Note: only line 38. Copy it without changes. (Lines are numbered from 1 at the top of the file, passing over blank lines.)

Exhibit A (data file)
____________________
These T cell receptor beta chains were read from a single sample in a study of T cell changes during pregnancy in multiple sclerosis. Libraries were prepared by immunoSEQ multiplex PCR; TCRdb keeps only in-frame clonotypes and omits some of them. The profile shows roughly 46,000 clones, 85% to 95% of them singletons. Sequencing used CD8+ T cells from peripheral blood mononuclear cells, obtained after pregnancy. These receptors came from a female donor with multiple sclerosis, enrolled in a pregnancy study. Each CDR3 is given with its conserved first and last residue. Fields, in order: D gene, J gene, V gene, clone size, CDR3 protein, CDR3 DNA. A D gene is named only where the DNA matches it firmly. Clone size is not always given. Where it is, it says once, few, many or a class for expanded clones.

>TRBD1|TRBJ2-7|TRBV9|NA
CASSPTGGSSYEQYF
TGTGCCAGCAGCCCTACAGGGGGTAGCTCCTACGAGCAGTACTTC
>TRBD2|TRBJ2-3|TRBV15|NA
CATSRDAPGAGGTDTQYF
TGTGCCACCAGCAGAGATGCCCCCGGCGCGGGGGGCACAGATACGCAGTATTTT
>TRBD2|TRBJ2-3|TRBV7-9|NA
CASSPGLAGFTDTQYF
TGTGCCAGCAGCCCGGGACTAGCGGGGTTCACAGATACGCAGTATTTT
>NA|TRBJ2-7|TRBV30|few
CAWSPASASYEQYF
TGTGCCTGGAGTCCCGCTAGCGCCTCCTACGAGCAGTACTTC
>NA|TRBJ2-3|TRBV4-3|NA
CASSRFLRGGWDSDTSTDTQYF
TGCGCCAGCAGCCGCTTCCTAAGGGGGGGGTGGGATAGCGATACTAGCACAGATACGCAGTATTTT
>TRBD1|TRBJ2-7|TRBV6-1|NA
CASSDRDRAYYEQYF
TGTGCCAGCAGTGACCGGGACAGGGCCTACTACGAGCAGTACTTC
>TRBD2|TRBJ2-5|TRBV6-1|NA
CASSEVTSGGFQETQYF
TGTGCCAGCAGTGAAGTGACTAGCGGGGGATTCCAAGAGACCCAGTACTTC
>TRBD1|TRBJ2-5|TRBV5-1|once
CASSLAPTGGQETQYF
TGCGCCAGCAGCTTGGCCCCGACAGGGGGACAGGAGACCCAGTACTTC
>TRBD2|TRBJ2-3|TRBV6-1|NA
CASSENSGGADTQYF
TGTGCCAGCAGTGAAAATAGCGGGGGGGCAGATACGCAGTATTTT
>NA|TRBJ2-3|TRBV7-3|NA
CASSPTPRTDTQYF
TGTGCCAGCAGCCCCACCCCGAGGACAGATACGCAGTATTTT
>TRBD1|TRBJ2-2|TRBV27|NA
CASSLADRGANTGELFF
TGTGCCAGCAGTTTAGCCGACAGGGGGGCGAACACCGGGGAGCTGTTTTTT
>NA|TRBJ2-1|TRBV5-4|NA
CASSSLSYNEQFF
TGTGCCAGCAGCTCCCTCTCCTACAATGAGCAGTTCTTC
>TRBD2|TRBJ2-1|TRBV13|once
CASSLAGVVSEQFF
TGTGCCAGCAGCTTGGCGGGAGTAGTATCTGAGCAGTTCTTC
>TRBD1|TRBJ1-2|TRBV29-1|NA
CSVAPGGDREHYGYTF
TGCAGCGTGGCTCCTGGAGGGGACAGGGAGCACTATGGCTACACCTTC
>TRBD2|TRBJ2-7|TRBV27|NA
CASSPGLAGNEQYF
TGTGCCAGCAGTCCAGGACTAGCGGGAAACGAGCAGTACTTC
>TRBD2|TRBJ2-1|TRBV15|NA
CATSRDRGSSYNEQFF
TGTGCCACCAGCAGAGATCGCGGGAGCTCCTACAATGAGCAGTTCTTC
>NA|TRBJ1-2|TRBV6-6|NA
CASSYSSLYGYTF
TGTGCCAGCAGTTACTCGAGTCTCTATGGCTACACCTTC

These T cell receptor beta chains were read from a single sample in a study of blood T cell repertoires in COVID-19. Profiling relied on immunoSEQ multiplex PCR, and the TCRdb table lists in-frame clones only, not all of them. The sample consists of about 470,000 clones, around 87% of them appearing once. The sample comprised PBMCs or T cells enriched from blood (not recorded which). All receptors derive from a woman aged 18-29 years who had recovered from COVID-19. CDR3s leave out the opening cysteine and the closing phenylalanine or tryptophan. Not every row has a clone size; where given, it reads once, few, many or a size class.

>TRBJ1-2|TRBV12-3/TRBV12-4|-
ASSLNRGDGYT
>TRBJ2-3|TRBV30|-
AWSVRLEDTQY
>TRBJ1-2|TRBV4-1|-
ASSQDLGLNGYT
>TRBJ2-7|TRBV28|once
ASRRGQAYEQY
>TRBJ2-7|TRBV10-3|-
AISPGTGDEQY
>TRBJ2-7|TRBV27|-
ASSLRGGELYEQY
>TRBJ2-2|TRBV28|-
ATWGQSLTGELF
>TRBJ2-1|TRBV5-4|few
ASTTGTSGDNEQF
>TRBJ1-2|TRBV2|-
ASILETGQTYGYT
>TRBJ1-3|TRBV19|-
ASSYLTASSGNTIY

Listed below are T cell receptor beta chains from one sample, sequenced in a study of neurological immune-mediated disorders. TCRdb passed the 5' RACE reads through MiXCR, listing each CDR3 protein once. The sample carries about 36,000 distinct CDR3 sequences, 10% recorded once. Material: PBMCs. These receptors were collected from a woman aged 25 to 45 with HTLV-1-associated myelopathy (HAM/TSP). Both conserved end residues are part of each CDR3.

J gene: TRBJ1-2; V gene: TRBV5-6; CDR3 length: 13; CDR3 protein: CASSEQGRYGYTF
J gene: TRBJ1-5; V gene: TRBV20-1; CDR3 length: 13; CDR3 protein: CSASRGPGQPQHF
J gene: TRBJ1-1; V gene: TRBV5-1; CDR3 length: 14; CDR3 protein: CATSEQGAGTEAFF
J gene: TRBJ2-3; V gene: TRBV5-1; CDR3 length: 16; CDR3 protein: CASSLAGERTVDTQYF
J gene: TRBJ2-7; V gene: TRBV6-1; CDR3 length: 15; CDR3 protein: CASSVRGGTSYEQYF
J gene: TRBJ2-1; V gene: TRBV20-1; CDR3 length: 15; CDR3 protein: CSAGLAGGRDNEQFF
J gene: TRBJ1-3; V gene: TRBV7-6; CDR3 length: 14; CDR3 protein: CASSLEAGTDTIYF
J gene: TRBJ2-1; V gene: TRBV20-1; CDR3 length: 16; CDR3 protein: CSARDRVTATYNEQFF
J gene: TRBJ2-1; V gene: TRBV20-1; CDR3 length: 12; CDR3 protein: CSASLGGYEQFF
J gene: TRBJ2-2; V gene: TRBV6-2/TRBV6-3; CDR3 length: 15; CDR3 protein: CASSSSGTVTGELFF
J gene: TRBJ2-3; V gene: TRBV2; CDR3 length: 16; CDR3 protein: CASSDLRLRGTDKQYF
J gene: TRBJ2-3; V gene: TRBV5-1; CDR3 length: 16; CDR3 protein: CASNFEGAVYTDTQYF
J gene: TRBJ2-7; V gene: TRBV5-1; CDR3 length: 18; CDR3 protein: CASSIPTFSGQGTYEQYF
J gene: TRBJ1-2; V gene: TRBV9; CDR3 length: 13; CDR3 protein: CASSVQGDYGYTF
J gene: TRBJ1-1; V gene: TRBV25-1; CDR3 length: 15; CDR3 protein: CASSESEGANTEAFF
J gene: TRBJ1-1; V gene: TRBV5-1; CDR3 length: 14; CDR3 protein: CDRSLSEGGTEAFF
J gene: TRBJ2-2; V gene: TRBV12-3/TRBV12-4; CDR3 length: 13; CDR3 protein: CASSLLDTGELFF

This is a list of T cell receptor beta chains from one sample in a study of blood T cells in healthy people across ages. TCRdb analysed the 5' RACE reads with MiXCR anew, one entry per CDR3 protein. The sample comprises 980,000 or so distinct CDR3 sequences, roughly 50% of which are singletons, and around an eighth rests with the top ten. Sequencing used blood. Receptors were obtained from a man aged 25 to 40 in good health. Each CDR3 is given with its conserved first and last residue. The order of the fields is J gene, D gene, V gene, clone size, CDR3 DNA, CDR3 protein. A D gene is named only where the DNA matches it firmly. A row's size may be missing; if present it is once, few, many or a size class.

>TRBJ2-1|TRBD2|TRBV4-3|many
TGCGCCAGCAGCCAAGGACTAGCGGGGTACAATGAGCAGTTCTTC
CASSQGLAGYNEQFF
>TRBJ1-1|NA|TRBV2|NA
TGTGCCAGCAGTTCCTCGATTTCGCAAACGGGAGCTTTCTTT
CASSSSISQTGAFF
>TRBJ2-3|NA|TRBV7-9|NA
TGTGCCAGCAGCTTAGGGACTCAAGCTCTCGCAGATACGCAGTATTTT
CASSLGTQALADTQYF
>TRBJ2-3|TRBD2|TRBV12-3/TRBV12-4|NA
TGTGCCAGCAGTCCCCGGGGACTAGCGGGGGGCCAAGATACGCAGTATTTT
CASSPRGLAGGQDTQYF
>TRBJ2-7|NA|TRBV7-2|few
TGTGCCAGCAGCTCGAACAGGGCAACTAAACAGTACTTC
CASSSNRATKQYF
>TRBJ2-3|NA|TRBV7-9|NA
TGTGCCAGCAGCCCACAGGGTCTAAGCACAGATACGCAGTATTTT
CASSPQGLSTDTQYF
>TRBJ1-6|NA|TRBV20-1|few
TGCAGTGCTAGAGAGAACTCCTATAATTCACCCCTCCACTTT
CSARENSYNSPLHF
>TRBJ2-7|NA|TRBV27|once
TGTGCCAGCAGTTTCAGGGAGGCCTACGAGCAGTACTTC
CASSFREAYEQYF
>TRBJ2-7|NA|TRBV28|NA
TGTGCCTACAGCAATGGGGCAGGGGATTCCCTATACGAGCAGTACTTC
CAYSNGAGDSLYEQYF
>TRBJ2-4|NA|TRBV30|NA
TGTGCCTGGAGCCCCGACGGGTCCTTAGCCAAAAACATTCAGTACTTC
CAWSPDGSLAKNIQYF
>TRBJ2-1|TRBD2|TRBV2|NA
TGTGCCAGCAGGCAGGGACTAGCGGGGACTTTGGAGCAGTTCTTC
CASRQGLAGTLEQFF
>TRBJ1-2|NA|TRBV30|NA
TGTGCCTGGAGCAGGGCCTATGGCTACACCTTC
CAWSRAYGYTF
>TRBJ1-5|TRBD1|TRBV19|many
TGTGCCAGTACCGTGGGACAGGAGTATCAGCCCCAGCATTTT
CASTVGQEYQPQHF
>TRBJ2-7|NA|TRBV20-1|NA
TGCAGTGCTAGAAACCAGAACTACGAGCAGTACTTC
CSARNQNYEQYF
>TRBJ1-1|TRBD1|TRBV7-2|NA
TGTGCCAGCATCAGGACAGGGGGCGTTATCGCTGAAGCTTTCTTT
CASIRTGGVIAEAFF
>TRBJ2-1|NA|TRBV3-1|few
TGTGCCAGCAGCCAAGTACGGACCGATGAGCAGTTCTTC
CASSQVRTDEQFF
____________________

>TRBD2|TRBJ2-1|TRBV13|once